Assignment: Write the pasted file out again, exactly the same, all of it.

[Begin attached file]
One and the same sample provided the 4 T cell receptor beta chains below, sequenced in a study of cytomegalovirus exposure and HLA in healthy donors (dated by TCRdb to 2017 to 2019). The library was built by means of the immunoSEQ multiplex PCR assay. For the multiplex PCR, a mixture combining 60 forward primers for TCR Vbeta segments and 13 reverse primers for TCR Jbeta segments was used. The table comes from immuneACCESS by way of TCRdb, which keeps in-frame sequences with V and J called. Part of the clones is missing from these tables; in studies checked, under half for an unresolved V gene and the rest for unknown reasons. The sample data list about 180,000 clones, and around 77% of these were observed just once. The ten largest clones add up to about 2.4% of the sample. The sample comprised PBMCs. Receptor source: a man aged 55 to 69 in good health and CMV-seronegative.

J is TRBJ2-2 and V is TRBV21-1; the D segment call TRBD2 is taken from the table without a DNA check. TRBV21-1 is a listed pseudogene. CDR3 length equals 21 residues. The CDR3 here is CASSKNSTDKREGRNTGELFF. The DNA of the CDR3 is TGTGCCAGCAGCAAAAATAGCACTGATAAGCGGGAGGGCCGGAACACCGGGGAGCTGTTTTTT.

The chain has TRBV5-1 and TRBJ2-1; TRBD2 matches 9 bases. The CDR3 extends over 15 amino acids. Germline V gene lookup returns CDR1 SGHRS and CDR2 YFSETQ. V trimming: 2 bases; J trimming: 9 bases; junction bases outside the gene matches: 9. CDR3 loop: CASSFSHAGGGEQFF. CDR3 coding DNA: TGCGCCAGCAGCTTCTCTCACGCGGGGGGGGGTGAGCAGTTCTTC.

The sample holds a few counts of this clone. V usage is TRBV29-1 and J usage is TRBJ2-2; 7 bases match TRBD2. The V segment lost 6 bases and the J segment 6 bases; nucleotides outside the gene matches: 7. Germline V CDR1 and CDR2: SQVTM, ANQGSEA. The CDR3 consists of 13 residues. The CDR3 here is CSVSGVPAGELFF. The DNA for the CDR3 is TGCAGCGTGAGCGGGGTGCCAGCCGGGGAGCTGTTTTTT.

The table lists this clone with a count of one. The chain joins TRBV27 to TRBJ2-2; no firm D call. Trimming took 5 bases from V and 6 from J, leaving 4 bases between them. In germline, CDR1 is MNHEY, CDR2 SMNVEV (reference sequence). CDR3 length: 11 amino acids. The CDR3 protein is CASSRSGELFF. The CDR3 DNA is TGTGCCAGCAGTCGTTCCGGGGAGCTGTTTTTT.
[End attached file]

One and the same sample provided the 4 T cell receptor beta chains below, sequenced in a study of cytomegalovirus exposure and HLA in healthy donors (dated by TCRdb to 2017 to 2019). The library was built by means of the immunoSEQ multiplex PCR assay. For the multiplex PCR, a mixture combining 60 forward primers for TCR Vbeta segments and 13 reverse primers for TCR Jbeta segments was used. The table comes from immuneACCESS by way of TCRdb, which keeps in-frame sequences with V and J called. Part of the clones is missing from these tables; in studies checked, under half for an unresolved V gene and the rest for unknown reasons. The sample data list about 180,000 clones, and around 77% of these were observed just once. The ten largest clones add up to about 2.4% of the sample. The sample comprised PBMCs. Receptor source: a man aged 55 to 69 in good health and CMV-seronegative.

J is TRBJ2-2 and V is TRBV21-1; the D segment call TRBD2 is taken from the table without a DNA check. TRBV21-1 is a listed pseudogene. CDR3 length equals 21 residues. The CDR3 here is CASSKNSTDKREGRNTGELFF. The DNA of the CDR3 is TGTGCCAGCAGCAAAAATAGCACTGATAAGCGGGAGGGCCGGAACACCGGGGAGCTGTTTTTT.

The chain has TRBV5-1 and TRBJ2-1; TRBD2 matches 9 bases. The CDR3 extends over 15 amino acids. Germline V gene lookup returns CDR1 SGHRS and CDR2 YFSETQ. V trimming: 2 bases; J trimming: 9 bases; junction bases outside the gene matches: 9. CDR3 loop: CASSFSHAGGGEQFF. CDR3 coding DNA: TGCGCCAGCAGCTTCTCTCACGCGGGGGGGGGTGAGCAGTTCTTC.

The sample holds a few counts of this clone. V usage is TRBV29-1 and J usage is TRBJ2-2; 7 bases match TRBD2. The V segment lost 6 bases and the J segment 6 bases; nucleotides outside the gene matches: 7. Germline V CDR1 and CDR2: SQVTM, ANQGSEA. The CDR3 consists of 13 residues. The CDR3 here is CSVSGVPAGELFF. The DNA for the CDR3 is TGCAGCGTGAGCGGGGTGCCAGCCGGGGAGCTGTTTTTT.

The table lists this clone with a count of one. The chain joins TRBV27 to TRBJ2-2; no firm D call. Trimming took 5 bases from V and 6 from J, leaving 4 bases between them. In germline, CDR1 is MNHEY, CDR2 SMNVEV (reference sequence). CDR3 length: 11 amino acids. The CDR3 protein is CASSRSGELFF. The CDR3 DNA is TGTGCCAGCAGTCGTTCCGGGGAGCTGTTTTTT.